Commentator Zane C. Hodges described the relationship between faith and good works: “[W]orks are in fact the vitalizing ‘spirit’ which keeps one’s faith alive, in the same way that the human spirit keeps the human body alive. Whenever a Christian ceases to act on his faith, that faith atrophies and becomes little more than a creedal corpse. . . . Faith remains vital and alive as long as it is being translated into real works of living obedience” (v. 26).
Mature faith is seen in good deeds. This is the simple point of today’s reading. Yet these verses have long been debated; indeed, this passage is why Martin Luther once called James an “epistle of straw.” But is James preaching salvation by works? No. The controversy is based on a misunderstanding.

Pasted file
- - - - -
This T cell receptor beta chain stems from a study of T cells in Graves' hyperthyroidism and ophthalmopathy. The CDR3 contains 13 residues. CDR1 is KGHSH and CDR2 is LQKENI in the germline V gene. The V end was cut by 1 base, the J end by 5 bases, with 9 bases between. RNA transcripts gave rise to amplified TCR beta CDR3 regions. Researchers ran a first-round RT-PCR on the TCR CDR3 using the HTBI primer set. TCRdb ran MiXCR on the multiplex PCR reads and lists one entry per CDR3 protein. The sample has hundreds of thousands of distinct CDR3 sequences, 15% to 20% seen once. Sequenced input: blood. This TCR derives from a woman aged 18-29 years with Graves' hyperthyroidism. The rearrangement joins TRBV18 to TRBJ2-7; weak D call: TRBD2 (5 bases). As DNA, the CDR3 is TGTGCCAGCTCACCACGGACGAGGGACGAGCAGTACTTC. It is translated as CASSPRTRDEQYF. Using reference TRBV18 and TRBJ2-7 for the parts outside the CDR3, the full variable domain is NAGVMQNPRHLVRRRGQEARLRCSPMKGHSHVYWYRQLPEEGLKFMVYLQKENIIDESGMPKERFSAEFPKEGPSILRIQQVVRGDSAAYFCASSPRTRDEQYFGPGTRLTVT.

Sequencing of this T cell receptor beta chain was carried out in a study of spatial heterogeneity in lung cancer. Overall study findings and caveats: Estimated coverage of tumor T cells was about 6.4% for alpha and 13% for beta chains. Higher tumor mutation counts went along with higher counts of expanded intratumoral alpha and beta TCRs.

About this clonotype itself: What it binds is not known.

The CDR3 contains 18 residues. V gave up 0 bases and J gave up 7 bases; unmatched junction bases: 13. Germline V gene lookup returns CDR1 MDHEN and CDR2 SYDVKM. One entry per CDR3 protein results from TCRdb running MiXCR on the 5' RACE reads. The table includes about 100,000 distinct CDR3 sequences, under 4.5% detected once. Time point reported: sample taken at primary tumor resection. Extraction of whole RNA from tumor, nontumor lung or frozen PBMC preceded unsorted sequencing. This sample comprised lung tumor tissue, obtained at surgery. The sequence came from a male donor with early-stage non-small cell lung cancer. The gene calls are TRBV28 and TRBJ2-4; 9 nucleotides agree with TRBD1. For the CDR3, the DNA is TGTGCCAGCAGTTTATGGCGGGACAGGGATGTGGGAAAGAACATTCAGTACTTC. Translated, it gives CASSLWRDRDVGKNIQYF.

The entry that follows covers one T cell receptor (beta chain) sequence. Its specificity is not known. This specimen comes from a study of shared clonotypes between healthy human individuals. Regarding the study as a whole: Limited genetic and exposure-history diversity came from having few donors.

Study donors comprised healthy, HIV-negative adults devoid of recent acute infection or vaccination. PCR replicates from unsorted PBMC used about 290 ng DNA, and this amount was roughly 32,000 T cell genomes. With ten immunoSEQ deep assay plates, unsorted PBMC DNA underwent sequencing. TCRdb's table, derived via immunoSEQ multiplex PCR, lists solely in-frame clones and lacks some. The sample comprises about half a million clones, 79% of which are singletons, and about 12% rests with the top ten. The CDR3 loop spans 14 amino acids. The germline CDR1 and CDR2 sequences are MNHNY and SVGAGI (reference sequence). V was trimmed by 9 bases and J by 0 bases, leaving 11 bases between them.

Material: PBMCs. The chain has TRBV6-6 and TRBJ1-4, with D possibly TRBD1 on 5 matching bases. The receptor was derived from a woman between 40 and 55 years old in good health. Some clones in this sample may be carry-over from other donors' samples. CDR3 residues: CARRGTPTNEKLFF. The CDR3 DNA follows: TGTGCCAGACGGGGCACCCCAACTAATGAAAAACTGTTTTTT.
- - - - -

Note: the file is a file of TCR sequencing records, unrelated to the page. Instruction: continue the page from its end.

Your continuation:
James was writing to believers, as we can see from his repeated address to “brothers and sisters” (v. 14). This passage is not about salvation at all. James is describing how we as believers should live out our faith. From this practical perspective, faith without good works is “dead,” that is, worthless or useless (v. 17). As some have said: “We’re justified by faith alone, but not by a faith that is alone” (see Eph. 2:8–10).
The example in this passage makes it clear (vv. 15–16). If a fellow believer is in need of clothing or food and one responds with kind wishes, “what good is it?” Talk is cheap. John makes precisely the same point that genuine Christian love for those in need is demonstrated in action (1 John 3:17–18).
James’s response to a rhetorical objection drives home the point (vv. 18–19). Faith without deeds is inconceivable; the idea is nonsense. Living faith always acts in ways that fulfill the “royal law” of love (v. 8).
Please include the remaining Human Resources employees in your prayer time today. May Lud Anderson, Darric Obinger, Michelle Hughes, and Mia Gale walk in God’s love and reflect it to those with whom they interact daily at Moody.